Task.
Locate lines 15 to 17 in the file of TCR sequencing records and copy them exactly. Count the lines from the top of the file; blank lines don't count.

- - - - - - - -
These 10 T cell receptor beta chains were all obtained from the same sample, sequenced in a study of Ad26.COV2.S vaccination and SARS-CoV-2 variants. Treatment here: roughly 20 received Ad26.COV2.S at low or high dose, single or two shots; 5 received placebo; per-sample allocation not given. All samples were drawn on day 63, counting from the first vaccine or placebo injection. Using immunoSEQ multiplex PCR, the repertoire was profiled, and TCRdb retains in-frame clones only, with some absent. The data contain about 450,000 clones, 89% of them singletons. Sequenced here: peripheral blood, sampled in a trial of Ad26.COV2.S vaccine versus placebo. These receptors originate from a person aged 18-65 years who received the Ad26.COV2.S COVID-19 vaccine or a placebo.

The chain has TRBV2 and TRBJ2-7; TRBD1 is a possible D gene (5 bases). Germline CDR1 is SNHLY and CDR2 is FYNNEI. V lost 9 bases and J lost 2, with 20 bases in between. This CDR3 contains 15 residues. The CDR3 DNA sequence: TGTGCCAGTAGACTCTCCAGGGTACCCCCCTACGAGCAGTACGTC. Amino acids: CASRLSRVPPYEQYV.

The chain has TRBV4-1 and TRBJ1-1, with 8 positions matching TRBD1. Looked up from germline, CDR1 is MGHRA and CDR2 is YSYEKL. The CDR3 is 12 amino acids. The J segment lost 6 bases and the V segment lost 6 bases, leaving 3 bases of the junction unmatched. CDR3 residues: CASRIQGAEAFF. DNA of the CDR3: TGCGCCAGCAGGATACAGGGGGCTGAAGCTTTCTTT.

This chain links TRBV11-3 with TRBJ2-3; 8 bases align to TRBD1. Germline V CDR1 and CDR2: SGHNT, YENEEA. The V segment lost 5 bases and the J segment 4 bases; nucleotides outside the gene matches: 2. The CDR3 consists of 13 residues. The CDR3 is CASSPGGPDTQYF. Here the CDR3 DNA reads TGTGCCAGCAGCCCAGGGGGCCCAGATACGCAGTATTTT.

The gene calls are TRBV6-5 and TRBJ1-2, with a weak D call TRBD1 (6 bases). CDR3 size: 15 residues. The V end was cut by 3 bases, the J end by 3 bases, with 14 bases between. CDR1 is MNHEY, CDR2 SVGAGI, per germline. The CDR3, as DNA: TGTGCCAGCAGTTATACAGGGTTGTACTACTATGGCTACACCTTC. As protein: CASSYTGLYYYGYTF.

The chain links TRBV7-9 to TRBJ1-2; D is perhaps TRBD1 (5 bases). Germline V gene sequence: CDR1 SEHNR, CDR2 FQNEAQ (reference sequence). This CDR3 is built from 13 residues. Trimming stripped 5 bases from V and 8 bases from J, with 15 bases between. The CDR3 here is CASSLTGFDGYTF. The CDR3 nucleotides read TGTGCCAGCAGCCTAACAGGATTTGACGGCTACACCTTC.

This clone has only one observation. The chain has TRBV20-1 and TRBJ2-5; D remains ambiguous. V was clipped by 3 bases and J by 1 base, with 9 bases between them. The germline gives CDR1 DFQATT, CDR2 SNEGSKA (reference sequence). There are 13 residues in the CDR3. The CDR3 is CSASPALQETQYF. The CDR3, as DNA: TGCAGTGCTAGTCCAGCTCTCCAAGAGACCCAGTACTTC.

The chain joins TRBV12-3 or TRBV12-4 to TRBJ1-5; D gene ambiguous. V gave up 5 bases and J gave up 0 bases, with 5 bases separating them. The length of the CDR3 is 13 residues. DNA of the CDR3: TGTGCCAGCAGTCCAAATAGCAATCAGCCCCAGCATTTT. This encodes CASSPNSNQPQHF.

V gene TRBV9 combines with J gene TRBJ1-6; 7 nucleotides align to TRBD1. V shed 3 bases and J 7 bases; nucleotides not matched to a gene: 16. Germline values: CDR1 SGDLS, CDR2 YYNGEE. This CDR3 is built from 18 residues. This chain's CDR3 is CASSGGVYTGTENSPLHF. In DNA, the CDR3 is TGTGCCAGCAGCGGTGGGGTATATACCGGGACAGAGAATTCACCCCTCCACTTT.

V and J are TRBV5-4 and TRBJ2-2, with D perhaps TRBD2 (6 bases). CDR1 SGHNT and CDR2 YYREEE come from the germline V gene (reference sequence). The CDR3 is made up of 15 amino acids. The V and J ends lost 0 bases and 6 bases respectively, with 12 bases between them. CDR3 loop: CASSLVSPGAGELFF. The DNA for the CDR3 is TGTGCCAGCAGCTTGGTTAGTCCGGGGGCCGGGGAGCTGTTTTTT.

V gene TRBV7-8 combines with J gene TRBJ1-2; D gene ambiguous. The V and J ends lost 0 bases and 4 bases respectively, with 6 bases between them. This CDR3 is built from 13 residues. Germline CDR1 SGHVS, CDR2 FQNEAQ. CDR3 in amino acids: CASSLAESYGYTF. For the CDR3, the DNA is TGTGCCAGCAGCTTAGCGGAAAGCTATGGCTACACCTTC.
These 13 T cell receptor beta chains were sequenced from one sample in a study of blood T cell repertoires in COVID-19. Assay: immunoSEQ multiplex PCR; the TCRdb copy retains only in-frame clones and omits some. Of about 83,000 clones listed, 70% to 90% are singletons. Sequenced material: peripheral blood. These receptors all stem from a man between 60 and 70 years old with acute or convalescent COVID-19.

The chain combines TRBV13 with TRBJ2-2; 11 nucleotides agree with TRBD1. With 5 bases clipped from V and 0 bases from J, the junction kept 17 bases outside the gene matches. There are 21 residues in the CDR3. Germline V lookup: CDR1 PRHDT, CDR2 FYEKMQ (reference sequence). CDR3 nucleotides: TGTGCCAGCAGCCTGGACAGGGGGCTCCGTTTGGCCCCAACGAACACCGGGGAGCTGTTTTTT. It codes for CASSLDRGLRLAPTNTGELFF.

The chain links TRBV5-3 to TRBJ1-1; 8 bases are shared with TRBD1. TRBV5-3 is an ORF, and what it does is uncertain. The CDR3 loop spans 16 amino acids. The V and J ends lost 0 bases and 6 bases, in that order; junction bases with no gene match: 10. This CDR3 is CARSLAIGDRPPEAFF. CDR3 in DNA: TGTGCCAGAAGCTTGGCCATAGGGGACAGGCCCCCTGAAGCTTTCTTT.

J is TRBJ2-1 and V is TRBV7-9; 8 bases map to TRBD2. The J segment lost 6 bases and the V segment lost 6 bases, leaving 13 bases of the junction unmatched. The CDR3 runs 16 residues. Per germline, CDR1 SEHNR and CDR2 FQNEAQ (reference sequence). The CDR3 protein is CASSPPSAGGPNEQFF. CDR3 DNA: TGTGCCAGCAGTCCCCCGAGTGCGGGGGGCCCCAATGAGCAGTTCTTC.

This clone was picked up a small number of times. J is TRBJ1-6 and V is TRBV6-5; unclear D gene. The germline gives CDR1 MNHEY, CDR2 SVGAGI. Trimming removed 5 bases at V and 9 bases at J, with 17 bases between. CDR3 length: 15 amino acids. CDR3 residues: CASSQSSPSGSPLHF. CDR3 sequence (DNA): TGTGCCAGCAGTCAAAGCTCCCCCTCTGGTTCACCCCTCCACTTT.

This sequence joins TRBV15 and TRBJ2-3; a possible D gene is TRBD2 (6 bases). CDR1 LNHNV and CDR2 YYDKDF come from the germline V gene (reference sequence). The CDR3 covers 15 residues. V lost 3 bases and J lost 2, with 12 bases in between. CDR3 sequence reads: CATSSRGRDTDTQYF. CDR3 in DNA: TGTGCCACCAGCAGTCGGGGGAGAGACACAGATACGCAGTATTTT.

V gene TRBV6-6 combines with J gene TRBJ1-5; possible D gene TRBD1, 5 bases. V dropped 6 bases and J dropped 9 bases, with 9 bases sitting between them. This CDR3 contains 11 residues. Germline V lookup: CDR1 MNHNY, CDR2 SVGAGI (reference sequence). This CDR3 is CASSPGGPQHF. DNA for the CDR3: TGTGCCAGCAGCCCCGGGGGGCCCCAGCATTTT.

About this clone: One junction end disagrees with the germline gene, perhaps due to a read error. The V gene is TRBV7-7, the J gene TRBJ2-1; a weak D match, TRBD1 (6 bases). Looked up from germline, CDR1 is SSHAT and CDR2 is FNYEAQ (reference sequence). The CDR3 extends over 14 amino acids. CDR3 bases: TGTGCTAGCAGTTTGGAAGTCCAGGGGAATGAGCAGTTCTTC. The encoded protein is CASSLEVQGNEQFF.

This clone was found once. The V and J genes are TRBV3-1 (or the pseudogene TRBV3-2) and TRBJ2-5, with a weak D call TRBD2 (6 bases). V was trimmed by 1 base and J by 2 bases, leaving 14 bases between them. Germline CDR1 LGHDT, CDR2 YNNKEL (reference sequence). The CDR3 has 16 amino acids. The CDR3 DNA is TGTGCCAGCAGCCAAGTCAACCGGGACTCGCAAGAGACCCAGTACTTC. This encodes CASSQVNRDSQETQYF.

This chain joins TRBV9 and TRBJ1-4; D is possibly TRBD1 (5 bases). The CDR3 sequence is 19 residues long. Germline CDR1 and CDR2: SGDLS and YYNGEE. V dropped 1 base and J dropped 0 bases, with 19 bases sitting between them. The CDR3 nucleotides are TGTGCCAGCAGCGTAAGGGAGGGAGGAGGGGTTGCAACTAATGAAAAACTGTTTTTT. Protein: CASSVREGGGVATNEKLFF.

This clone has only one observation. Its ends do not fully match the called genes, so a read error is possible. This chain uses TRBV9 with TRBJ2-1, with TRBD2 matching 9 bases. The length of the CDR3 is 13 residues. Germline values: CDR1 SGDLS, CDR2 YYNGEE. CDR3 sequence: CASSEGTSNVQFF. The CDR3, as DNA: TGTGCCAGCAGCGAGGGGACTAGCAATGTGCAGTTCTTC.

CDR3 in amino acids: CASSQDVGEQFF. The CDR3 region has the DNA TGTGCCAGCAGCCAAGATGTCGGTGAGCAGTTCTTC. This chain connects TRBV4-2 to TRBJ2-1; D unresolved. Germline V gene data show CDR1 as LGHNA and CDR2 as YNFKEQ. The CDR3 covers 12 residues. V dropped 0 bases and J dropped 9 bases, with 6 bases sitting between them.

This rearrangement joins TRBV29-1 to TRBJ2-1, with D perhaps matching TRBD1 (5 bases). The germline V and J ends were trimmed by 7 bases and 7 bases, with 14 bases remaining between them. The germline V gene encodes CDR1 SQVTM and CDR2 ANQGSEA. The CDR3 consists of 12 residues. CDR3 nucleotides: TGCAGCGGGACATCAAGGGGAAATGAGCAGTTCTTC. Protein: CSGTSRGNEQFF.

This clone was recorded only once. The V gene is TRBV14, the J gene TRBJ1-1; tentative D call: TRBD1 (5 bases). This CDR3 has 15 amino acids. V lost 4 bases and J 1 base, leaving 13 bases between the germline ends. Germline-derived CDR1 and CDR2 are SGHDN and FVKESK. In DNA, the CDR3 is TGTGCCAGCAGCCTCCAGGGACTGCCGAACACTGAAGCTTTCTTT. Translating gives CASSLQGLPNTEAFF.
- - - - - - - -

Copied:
J is TRBJ2-1 and V is TRBV7-9; 8 bases map to TRBD2. The J segment lost 6 bases and the V segment lost 6 bases, leaving 13 bases of the junction unmatched. The CDR3 runs 16 residues. Per germline, CDR1 SEHNR and CDR2 FQNEAQ (reference sequence). The CDR3 protein is CASSPPSAGGPNEQFF. CDR3 DNA: TGTGCCAGCAGTCCCCCGAGTGCGGGGGGCCCCAATGAGCAGTTCTTC.

This clone was picked up a small number of times. J is TRBJ1-6 and V is TRBV6-5; unclear D gene. The germline gives CDR1 MNHEY, CDR2 SVGAGI. Trimming removed 5 bases at V and 9 bases at J, with 17 bases between. CDR3 length: 15 amino acids. CDR3 residues: CASSQSSPSGSPLHF. CDR3 sequence (DNA): TGTGCCAGCAGTCAAAGCTCCCCCTCTGGTTCACCCCTCCACTTT.

This sequence joins TRBV15 and TRBJ2-3; a possible D gene is TRBD2 (6 bases). CDR1 LNHNV and CDR2 YYDKDF come from the germline V gene (reference sequence). The CDR3 covers 15 residues. V lost 3 bases and J lost 2, with 12 bases in between. CDR3 sequence reads: CATSSRGRDTDTQYF. CDR3 in DNA: TGTGCCACCAGCAGTCGGGGGAGAGACACAGATACGCAGTATTTT.